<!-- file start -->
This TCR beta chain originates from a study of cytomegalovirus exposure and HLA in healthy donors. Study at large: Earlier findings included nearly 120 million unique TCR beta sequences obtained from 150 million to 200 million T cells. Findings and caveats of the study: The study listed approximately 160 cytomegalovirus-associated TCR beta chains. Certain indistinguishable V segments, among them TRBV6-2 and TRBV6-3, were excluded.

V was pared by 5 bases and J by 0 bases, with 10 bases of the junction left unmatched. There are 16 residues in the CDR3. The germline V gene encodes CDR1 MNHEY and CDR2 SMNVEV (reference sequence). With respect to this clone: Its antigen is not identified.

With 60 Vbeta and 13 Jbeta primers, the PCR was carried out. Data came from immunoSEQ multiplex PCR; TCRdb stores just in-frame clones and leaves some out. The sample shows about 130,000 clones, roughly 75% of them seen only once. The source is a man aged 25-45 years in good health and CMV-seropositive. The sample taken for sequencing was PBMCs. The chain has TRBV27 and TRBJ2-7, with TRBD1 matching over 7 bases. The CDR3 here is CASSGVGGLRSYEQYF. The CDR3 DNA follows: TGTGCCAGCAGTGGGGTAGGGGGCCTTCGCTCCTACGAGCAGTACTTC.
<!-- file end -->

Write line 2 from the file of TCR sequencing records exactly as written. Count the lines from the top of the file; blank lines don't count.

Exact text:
V was pared by 5 bases and J by 0 bases, with 10 bases of the junction left unmatched. There are 16 residues in the CDR3. The germline V gene encodes CDR1 MNHEY and CDR2 SMNVEV (reference sequence). With respect to this clone: Its antigen is not identified.